“I think of this as “precious color,” like a still, turquoise pool in a field of gray volcanic rock, or a surviving red maple leaf after a forest fire. I am experimenting with techniques to add elements of vivid color to the natural, earth tones produced by these firing methods.”
Joshua Meives of North Palm Beach has always been fascinated by the world around him. Little did he know that his strong tactile nature and love for texture and color as a child would pave the way for the future artist he would become. His first experience on the potter’s wheel at the age of 16 was not as frustrating as it can be for most. As he interacted with the clay, it was then that he became aware of his natural talent and skill.
“I understood that the clay was an extension of my mind as a medium for expression and creativity and with this new understanding, I formed a passion for the act of creating. From then on I’v been captivated by the clay and learned how to throw production quality pieces with artist David Bradley, raku fire with instructor Sue Raymond and I was able to study high-fire wood techniques with Don Bendel in Flagstaff, Arizona.”
Hoping to perfect his techniques with a strong historical and philosophical foundation Meives graduated with a Bachelor of Arts in Art History with an emphasis in art theory and philosophy from Northern Arizona University. Currently, he continues to cultivate his artistic gifts through different mediums such as music, painting, writing and of course ceramics, all of which can be viewed and are available for purchase on his website www.meivesmedia.com.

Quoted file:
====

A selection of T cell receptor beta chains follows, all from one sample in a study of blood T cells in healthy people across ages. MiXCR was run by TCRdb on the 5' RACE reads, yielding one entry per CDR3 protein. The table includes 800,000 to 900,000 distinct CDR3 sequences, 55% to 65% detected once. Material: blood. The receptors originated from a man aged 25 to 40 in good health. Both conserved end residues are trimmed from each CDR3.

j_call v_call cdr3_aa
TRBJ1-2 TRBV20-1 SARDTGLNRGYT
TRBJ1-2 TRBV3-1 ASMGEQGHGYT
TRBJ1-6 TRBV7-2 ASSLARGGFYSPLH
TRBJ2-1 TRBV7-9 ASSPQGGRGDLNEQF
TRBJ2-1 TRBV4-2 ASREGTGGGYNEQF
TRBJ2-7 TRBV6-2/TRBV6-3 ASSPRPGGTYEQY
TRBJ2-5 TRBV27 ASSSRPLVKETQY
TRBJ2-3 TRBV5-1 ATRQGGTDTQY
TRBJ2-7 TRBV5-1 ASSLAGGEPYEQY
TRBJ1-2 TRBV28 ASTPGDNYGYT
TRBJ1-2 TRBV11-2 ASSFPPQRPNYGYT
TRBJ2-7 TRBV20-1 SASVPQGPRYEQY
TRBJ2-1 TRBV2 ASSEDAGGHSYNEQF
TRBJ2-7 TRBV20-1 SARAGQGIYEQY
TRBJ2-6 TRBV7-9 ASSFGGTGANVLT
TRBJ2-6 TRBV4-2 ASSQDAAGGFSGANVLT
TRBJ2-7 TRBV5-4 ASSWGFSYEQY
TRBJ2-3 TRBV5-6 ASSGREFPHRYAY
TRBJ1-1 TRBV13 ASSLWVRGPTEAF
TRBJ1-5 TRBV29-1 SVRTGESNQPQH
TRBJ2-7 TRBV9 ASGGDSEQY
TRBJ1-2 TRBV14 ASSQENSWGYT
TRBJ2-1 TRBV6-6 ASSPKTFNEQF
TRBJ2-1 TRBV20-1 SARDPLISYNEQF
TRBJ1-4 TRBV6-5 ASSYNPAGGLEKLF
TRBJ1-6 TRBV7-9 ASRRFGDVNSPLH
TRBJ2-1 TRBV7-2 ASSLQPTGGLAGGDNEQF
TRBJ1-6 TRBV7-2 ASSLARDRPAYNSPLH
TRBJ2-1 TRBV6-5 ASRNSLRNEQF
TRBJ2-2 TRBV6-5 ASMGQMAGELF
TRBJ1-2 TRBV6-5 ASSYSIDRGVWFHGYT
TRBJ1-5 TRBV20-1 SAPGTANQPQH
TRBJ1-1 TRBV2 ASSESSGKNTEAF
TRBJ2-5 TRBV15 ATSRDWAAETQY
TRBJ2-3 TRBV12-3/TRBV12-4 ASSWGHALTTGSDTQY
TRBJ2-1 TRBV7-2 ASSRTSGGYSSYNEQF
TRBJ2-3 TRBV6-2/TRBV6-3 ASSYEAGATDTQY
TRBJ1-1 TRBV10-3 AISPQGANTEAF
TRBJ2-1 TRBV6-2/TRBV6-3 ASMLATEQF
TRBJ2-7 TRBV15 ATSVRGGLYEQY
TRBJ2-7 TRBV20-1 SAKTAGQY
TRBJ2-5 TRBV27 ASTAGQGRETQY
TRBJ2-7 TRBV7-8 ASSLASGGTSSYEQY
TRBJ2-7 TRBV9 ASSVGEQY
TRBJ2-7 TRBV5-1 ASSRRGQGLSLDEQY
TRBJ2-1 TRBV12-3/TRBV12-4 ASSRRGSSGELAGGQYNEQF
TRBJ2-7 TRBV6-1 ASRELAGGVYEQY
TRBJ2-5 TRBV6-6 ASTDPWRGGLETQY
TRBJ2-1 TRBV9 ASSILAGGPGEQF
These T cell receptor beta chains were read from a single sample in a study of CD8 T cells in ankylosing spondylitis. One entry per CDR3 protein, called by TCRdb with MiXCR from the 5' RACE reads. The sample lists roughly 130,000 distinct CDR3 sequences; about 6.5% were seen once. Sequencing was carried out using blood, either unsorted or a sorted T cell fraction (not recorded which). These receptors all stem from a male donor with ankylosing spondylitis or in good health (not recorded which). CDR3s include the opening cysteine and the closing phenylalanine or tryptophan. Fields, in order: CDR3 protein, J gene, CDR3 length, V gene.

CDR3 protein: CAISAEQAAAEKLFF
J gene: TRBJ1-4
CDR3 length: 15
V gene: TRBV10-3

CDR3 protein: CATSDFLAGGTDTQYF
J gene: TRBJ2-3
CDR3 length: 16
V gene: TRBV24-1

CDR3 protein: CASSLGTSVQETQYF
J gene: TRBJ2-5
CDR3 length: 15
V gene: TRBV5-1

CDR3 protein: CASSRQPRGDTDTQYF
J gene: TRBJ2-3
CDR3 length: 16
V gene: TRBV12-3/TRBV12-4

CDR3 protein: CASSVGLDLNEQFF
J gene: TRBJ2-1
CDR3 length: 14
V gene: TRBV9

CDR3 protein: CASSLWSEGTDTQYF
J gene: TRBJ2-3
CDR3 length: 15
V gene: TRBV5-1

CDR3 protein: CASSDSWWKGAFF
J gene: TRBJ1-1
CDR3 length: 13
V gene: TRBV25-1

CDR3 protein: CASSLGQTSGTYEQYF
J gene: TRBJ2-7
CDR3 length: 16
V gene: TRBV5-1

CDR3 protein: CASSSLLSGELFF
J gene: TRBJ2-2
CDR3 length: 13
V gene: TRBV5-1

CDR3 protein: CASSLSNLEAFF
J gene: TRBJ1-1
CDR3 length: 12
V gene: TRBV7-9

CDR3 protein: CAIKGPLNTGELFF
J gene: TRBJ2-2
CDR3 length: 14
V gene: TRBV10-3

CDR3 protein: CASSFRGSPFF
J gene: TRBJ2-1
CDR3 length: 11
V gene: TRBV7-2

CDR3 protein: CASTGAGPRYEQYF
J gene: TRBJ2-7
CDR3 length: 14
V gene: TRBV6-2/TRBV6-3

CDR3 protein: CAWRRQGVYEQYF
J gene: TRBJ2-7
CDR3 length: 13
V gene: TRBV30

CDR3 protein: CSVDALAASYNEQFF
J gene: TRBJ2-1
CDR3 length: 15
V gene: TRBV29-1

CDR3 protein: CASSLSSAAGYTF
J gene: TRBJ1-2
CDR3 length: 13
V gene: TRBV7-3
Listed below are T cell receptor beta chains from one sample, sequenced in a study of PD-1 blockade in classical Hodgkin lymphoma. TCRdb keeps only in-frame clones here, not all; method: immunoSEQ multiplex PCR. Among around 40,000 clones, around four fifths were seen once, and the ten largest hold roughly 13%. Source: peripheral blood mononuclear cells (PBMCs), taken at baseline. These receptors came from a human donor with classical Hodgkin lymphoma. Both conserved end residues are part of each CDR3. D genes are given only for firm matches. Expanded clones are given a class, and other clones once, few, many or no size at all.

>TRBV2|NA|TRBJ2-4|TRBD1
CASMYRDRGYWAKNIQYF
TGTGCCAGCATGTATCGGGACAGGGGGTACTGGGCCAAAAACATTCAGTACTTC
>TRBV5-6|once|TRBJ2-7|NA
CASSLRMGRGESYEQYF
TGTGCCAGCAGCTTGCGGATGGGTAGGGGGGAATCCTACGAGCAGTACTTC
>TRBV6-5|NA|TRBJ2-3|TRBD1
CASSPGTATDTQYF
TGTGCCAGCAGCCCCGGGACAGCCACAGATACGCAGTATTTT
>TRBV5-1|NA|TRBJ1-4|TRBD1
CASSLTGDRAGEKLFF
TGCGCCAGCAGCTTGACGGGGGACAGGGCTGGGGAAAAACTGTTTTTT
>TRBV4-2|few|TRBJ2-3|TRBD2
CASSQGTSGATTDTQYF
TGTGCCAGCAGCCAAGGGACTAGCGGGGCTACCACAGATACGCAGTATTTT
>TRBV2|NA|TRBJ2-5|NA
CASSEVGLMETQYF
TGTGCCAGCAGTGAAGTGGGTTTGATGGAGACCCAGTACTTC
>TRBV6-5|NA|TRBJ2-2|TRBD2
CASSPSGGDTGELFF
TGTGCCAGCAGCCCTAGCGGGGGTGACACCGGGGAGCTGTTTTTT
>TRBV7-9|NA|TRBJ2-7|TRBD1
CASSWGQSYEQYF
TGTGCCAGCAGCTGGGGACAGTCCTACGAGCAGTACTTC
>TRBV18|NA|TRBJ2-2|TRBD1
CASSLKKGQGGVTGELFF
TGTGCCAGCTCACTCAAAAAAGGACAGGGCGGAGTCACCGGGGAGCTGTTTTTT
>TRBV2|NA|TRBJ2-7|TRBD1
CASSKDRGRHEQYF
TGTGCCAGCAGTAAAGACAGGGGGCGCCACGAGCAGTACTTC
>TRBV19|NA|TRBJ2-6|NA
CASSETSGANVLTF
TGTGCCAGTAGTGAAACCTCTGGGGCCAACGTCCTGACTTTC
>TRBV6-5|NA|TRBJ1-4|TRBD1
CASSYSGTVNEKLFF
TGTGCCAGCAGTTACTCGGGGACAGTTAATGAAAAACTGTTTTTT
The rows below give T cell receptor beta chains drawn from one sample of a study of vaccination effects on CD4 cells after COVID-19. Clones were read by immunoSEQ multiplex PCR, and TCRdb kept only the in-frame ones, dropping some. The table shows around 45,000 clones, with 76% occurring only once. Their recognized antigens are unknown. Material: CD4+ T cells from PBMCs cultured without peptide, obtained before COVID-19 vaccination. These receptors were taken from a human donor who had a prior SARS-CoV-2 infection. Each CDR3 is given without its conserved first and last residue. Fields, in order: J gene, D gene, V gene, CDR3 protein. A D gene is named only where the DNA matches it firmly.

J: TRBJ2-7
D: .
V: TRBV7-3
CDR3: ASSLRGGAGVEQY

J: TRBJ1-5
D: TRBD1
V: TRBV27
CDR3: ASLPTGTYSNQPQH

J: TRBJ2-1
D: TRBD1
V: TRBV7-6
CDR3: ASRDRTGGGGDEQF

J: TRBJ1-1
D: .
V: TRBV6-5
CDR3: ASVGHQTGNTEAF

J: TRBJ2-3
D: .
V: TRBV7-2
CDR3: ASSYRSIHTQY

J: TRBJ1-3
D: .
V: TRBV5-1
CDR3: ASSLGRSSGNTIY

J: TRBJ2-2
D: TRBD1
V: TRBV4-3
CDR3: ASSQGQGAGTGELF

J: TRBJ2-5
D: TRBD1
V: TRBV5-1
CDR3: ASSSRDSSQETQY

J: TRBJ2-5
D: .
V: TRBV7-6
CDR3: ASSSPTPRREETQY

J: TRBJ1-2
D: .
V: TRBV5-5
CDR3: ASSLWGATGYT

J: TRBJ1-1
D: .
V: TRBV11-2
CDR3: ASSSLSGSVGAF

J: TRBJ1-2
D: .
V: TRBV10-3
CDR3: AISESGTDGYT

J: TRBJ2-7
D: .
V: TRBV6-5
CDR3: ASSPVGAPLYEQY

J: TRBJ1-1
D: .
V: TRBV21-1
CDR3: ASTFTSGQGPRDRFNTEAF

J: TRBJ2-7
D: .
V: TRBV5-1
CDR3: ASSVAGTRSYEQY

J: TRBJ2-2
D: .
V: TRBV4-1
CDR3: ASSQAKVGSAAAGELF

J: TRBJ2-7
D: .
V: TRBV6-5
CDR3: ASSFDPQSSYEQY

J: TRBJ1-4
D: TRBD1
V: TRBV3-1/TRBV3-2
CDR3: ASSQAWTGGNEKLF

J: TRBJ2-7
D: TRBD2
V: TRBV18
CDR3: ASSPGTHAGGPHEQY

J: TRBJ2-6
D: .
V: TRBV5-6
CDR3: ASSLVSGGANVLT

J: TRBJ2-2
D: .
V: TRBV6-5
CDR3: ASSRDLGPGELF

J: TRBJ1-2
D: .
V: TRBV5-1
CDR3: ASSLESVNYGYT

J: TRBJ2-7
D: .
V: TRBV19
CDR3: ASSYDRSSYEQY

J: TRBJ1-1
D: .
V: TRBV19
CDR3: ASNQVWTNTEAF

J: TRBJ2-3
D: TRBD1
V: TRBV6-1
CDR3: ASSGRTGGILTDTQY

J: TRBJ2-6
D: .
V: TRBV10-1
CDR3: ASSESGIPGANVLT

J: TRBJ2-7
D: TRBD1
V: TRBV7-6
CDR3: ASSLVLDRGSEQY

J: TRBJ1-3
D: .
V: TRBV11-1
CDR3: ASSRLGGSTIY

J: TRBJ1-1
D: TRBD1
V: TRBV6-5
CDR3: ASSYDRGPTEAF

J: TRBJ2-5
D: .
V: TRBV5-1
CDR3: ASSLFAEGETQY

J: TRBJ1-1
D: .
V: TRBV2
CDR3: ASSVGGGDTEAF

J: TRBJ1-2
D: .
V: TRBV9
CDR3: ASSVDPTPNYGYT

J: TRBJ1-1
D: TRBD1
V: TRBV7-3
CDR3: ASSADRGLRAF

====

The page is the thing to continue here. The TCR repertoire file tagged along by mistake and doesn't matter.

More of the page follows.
The Art Gallery at Eissey Campus is located in the BB building, 3160 PGA Blvd. For more information, contact Karla Walter, art gallery specialist, at 561-207-5015.
Caren Hackman is hosting a show and sale of her work in Palm Beach Gardens by appointment through December 31. “A large grouping of pieces out on exhibit with an organization in Gainesville this year. So, this exhibit is an opportunity to open my studio to visitors so that they can stroll through and see a collection of my work.”